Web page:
New Studies Target Retirees

Association Appointed To Commissions

JANUARY 2012: Anyone hoping that the recently passed “Pension Reform III” (Chapter 176) would mark the end, at least for the foreseeable future, of further changes in pension and health insurance benefits will be sorely disappointed. Contained within the final pages of the new law is the establishment of four separate studies or commissions – all aimed at making greater changes to pension and health insurance benefits.

Of the four studies outlined within the new law, three are special commissions on which the Association will have a named representative. The commissions will study retiree health insurance benefits, disability retirement plus injury leave and, finally, group classification.

The Governor’s Office of Administration and Finance has been instructed to engage an outside firm to study a possible future transition to a defined contribution (DC) plan or create a hybrid system combining some aspects of our defined benefit (DB) plan with a new DC plan. Comparisons to the retirement benefits of large private sector employers will also be made.

Of the four areas of focus, only the Group Classification study has no impact or bearing on current retirees. However, current retirees are the direct focus of both the health insurance and disability commissions.

And, while the pension benefits of current retirees are protected by law under the Massachusetts Constitution, changes, brought about targeting future employees, could impact the overall stability of the pension system. Profound changes in employee contributions, such as a move to a DC or hybrid plan, would significantly impact the ability to further increase the COLA base.

Insurance Cuts May Loom

Of greatest concern to Association officials are the changes that a study of retiree health insurance benefits might bring about. Following on the heels of Chapter 69, Acts of 2011 (Municipal Health Insurance Reform), this special commission will no doubt seek additional ways for the state to lower its health insurance costs, including at the local level.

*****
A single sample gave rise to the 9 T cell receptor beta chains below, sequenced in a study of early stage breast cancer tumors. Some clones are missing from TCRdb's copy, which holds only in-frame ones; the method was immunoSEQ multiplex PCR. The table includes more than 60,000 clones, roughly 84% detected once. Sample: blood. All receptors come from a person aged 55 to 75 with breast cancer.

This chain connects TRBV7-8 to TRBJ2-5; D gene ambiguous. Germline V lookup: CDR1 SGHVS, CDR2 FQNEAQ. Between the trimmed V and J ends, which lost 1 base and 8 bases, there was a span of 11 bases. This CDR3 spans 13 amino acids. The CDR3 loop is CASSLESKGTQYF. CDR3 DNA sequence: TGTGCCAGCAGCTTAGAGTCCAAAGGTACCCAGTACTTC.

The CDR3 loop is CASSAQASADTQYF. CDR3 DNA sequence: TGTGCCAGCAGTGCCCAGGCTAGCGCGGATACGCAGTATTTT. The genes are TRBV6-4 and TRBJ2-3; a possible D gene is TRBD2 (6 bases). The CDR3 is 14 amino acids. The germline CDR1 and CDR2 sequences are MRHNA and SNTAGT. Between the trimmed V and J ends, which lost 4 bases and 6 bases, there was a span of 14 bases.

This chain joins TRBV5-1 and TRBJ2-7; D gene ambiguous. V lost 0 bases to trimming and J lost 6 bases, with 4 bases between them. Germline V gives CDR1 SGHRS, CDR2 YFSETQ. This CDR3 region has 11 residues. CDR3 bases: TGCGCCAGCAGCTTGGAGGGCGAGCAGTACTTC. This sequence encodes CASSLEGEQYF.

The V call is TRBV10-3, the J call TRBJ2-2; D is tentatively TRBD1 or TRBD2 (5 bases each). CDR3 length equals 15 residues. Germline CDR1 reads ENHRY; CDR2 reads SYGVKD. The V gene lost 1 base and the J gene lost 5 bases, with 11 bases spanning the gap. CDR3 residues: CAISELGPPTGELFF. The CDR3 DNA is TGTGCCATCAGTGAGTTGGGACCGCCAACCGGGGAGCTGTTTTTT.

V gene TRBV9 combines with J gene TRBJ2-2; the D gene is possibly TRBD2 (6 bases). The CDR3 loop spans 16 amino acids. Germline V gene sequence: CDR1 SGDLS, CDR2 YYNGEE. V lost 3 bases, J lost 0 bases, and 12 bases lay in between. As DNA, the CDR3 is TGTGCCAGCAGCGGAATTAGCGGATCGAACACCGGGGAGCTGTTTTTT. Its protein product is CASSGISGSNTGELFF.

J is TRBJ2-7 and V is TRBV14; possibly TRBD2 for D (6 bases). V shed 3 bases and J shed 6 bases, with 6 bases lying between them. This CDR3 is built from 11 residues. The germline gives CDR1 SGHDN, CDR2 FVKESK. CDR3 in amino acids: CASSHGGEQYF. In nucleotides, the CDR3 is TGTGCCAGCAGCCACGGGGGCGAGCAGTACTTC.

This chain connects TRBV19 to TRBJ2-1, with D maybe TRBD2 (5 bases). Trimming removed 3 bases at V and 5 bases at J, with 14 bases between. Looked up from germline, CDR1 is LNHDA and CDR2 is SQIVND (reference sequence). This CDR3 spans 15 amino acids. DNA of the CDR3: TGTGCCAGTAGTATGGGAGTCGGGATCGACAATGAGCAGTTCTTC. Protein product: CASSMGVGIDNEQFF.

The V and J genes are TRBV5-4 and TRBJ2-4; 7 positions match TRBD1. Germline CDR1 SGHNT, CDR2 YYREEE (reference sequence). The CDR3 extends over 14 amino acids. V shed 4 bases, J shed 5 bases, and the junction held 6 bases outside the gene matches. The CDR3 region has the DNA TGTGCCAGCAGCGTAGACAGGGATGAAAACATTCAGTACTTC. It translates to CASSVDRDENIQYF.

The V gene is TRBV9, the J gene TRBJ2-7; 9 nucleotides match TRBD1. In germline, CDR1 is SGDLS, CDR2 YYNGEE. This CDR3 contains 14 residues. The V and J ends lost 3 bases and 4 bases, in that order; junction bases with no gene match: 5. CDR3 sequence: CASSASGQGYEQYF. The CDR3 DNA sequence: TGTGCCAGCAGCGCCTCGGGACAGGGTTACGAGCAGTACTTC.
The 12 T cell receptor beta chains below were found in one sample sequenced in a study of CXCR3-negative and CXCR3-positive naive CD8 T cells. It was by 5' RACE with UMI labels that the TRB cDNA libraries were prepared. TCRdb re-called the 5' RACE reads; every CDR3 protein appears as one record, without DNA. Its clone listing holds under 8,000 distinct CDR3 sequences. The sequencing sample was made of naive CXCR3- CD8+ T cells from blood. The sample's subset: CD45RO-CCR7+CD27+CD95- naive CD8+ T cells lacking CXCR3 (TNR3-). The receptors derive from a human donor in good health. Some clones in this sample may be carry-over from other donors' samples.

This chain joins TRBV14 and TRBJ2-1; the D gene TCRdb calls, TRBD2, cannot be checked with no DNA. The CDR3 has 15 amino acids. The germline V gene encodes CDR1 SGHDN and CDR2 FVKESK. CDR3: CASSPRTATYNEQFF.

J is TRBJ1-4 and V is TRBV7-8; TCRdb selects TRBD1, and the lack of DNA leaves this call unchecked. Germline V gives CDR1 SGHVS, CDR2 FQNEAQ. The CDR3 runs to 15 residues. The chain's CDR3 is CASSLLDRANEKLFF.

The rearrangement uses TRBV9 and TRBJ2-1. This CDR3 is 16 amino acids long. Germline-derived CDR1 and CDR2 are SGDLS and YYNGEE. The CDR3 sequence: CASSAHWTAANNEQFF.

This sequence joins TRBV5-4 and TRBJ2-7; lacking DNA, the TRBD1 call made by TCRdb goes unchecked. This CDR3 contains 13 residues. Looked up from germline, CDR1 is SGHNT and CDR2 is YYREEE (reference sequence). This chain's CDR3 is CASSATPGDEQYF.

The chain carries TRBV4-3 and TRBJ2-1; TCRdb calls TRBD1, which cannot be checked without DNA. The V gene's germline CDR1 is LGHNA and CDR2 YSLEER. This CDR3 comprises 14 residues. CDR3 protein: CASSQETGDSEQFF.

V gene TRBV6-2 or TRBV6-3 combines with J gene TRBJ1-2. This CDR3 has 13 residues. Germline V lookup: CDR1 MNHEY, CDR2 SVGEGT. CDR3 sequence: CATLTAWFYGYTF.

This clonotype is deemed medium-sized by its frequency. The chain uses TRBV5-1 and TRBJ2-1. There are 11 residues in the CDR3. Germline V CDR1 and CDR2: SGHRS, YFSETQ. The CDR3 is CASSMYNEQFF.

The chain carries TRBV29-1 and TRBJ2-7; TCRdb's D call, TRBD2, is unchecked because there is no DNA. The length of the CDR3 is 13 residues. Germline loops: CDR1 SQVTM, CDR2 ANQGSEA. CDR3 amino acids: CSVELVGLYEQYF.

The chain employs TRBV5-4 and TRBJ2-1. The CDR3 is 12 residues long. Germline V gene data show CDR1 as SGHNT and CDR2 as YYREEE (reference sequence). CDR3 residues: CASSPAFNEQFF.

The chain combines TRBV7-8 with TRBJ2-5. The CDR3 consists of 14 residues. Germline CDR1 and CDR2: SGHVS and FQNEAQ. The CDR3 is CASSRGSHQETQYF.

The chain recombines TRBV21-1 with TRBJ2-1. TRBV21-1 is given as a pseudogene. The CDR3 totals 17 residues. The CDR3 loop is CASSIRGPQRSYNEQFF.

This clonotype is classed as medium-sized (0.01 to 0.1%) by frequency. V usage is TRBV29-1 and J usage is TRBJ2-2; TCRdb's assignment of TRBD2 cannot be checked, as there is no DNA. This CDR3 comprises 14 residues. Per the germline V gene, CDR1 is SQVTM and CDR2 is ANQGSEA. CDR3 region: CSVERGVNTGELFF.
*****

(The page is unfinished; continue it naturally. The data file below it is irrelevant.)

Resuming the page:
The Commission, which includes eleven members, including our Association, “shall consider the range of benefits that are or should be provided, as well as the current and anticipated future cost of providing them.” Provisions have also been made to “engage professional advisors” to assist with the study.

In addition, the Commission shall also study the operation and structure of the GIC “or any other aspect of employee healthcare it deems appropriate.” A report is required by March 1, 2012 – only 3 months from now.

The law calls for the Commission to be chaired by a private citizen, who is not a public employee or retiree. In addition to our Association, the AFL-CIO and Mass. Municipal Association shall also be members of the Commission.

“While I don’t question the intentions of the Legislature in establishing the healthcare study, the fact that it exists during a climate of negativity toward public retirees is very troubling. We’re certainly concerned by any hint of insurance benefit cuts or further cost shifting,” said Association Legislative Liaison Shawn Duhamel. “Thankfully, we’ve been granted a seat at the table to represent the interests of all public retirees. This is one issue where we need to pay extra special attention.”

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